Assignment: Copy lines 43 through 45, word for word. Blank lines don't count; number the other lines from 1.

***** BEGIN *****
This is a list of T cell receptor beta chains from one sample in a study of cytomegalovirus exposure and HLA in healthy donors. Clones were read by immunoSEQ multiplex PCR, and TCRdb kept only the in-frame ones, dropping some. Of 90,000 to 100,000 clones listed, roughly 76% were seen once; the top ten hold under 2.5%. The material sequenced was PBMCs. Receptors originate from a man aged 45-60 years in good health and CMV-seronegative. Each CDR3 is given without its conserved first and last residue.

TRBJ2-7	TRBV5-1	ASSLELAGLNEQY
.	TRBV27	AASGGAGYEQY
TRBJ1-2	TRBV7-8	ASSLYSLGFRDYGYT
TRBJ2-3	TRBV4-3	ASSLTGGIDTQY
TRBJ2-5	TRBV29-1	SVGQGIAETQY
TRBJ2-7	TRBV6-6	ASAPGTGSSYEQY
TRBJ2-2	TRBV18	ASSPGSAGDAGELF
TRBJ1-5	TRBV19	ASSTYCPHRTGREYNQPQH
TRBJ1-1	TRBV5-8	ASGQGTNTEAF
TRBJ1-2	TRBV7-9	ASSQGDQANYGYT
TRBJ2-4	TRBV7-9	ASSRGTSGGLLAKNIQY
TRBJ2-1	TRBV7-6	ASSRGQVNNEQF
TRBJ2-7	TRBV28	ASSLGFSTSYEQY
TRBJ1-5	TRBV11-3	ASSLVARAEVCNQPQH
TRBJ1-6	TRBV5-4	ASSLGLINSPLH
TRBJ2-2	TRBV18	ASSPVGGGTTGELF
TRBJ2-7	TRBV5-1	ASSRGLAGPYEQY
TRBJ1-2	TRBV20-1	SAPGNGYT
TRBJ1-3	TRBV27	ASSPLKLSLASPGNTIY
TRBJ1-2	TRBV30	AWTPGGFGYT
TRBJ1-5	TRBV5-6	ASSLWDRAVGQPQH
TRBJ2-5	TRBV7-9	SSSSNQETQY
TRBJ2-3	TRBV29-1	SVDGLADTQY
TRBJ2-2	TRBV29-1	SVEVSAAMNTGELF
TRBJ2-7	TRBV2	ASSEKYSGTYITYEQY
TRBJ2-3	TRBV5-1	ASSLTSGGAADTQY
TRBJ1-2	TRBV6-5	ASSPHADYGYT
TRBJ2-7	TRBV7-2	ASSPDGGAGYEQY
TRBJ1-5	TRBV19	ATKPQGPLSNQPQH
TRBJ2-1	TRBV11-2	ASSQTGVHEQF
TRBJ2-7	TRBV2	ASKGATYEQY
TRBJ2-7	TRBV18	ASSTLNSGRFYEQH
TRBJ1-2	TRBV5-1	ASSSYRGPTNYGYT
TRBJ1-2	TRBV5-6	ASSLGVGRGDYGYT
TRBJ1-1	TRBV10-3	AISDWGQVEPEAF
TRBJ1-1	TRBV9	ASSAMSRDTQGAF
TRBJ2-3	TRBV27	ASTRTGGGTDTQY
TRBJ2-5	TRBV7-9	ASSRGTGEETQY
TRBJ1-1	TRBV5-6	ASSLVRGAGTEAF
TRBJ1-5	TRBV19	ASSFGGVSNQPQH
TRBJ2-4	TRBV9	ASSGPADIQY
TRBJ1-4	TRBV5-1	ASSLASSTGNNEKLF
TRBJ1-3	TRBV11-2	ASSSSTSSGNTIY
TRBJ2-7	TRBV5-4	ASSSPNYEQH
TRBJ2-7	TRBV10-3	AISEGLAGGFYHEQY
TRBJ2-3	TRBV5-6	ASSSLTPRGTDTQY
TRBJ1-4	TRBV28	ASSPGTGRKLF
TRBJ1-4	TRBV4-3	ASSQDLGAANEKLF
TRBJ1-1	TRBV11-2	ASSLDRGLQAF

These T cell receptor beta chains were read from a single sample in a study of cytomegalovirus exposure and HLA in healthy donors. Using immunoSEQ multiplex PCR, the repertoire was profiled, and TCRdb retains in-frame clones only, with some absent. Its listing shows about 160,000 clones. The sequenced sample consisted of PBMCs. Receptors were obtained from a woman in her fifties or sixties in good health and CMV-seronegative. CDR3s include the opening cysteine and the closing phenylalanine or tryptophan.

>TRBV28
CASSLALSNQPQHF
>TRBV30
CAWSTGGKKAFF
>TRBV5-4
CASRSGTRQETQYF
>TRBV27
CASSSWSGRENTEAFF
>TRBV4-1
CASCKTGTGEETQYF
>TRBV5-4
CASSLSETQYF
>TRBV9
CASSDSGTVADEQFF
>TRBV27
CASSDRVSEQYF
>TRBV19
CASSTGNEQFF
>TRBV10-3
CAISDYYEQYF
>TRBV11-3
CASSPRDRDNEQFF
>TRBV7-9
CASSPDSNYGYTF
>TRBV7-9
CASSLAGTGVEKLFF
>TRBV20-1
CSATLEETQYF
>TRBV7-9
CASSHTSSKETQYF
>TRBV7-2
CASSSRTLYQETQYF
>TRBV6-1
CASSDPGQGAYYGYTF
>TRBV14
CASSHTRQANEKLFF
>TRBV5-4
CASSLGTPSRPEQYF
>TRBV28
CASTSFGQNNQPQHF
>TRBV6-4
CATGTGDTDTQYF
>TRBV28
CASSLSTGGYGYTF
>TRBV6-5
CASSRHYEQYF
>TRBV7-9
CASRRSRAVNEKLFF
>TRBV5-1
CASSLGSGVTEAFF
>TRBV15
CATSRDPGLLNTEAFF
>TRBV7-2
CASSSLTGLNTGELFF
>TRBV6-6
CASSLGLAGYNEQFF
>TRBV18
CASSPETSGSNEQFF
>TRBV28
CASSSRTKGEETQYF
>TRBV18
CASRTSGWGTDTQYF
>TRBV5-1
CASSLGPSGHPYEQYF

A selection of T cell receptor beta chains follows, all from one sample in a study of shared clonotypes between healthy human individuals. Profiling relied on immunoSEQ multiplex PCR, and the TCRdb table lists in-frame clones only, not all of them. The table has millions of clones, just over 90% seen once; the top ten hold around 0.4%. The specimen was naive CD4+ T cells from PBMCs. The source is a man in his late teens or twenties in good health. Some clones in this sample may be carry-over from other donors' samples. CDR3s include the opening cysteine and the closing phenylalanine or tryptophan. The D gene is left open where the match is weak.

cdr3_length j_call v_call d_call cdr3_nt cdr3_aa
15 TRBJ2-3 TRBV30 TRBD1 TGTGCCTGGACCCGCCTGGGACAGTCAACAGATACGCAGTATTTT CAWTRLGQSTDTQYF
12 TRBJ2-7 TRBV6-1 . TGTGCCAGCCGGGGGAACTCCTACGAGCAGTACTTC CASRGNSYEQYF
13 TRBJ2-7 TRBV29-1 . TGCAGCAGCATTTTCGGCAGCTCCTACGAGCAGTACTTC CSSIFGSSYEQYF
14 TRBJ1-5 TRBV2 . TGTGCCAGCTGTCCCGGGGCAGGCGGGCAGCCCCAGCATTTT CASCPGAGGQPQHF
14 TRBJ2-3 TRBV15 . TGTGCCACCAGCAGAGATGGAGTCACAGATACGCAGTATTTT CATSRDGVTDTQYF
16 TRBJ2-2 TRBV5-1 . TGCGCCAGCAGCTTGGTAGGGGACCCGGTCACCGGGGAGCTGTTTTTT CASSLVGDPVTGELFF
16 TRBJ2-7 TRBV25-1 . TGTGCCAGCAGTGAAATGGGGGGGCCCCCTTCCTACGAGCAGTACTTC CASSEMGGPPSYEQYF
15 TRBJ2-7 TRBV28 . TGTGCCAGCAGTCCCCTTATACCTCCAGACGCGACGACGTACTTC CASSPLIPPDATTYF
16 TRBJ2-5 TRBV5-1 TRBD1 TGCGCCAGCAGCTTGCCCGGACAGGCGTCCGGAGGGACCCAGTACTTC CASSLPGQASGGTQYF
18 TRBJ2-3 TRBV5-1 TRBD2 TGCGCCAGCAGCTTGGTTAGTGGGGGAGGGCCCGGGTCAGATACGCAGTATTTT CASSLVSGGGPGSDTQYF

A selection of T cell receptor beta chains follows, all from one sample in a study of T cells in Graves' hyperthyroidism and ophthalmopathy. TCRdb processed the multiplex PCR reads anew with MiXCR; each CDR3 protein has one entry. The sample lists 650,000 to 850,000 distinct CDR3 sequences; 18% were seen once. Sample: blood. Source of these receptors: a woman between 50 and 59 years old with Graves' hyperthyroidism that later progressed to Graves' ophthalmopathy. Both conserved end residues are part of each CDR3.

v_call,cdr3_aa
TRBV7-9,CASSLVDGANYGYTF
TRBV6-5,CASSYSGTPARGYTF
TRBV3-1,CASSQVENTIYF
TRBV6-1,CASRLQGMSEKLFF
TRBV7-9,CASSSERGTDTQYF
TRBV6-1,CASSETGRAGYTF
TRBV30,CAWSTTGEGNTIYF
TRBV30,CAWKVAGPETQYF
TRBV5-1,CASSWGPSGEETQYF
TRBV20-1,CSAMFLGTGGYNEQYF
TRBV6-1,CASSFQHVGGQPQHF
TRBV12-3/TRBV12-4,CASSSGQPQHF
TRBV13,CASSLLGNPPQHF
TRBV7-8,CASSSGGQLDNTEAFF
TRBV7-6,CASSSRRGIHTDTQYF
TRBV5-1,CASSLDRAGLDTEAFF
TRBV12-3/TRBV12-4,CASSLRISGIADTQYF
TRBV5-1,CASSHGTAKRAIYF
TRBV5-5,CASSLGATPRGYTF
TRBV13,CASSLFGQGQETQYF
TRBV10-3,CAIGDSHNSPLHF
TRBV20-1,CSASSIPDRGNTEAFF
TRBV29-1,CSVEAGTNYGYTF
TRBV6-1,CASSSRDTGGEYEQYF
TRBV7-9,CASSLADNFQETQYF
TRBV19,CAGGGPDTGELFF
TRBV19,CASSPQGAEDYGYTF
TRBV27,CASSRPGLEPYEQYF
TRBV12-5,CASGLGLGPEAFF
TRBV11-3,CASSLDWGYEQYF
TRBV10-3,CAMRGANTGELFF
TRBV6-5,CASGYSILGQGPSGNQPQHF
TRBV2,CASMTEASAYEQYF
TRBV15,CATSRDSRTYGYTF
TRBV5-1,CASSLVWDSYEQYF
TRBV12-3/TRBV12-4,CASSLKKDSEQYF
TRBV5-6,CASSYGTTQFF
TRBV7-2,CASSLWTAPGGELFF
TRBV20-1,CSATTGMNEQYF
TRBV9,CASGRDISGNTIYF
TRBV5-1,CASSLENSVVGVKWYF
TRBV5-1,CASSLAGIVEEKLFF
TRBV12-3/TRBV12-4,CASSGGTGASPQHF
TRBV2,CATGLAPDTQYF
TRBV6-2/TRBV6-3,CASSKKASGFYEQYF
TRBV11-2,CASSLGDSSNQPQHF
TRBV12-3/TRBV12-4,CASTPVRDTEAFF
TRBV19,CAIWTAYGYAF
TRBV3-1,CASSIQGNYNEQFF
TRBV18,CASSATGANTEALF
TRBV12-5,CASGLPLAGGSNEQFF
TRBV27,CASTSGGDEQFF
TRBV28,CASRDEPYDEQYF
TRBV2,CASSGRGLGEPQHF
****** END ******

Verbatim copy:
TRBJ1-4	TRBV5-1	ASSLASSTGNNEKLF
TRBJ1-3	TRBV11-2	ASSSSTSSGNTIY
TRBJ2-7	TRBV5-4	ASSSPNYEQH